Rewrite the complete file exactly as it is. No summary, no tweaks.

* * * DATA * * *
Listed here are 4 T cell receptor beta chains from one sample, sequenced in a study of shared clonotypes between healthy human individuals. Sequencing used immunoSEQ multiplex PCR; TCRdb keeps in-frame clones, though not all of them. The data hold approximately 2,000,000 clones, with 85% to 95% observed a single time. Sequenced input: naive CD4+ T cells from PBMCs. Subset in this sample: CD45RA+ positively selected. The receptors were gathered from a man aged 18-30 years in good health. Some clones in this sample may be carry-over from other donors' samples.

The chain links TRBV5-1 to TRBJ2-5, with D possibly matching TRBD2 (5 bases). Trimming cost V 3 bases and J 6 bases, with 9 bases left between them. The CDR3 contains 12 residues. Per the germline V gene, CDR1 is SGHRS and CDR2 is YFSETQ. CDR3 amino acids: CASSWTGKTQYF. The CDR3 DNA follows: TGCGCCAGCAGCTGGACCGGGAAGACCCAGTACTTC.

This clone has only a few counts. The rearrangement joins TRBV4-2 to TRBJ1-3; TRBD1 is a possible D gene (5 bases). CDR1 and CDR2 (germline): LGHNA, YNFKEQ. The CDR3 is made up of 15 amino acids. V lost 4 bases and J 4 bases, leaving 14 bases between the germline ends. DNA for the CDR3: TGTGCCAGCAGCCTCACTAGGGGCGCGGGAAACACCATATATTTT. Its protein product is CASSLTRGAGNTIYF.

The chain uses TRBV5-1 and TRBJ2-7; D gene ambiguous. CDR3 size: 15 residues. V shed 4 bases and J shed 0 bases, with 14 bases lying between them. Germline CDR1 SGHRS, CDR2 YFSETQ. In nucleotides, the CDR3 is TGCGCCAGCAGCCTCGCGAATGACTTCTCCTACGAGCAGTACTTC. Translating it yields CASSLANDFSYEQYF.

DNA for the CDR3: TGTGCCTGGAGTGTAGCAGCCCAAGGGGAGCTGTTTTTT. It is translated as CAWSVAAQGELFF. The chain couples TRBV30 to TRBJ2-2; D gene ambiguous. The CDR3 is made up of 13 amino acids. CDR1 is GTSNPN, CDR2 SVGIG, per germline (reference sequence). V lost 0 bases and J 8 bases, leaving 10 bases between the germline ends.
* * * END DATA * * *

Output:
Listed here are 4 T cell receptor beta chains from one sample, sequenced in a study of shared clonotypes between healthy human individuals. Sequencing used immunoSEQ multiplex PCR; TCRdb keeps in-frame clones, though not all of them. The data hold approximately 2,000,000 clones, with 85% to 95% observed a single time. Sequenced input: naive CD4+ T cells from PBMCs. Subset in this sample: CD45RA+ positively selected. The receptors were gathered from a man aged 18-30 years in good health. Some clones in this sample may be carry-over from other donors' samples.

The chain links TRBV5-1 to TRBJ2-5, with D possibly matching TRBD2 (5 bases). Trimming cost V 3 bases and J 6 bases, with 9 bases left between them. The CDR3 contains 12 residues. Per the germline V gene, CDR1 is SGHRS and CDR2 is YFSETQ. CDR3 amino acids: CASSWTGKTQYF. The CDR3 DNA follows: TGCGCCAGCAGCTGGACCGGGAAGACCCAGTACTTC.

This clone has only a few counts. The rearrangement joins TRBV4-2 to TRBJ1-3; TRBD1 is a possible D gene (5 bases). CDR1 and CDR2 (germline): LGHNA, YNFKEQ. The CDR3 is made up of 15 amino acids. V lost 4 bases and J 4 bases, leaving 14 bases between the germline ends. DNA for the CDR3: TGTGCCAGCAGCCTCACTAGGGGCGCGGGAAACACCATATATTTT. Its protein product is CASSLTRGAGNTIYF.

The chain uses TRBV5-1 and TRBJ2-7; D gene ambiguous. CDR3 size: 15 residues. V shed 4 bases and J shed 0 bases, with 14 bases lying between them. Germline CDR1 SGHRS, CDR2 YFSETQ. In nucleotides, the CDR3 is TGCGCCAGCAGCCTCGCGAATGACTTCTCCTACGAGCAGTACTTC. Translating it yields CASSLANDFSYEQYF.

DNA for the CDR3: TGTGCCTGGAGTGTAGCAGCCCAAGGGGAGCTGTTTTTT. It is translated as CAWSVAAQGELFF. The chain couples TRBV30 to TRBJ2-2; D gene ambiguous. The CDR3 is made up of 13 amino acids. CDR1 is GTSNPN, CDR2 SVGIG, per germline (reference sequence). V lost 0 bases and J 8 bases, leaving 10 bases between the germline ends.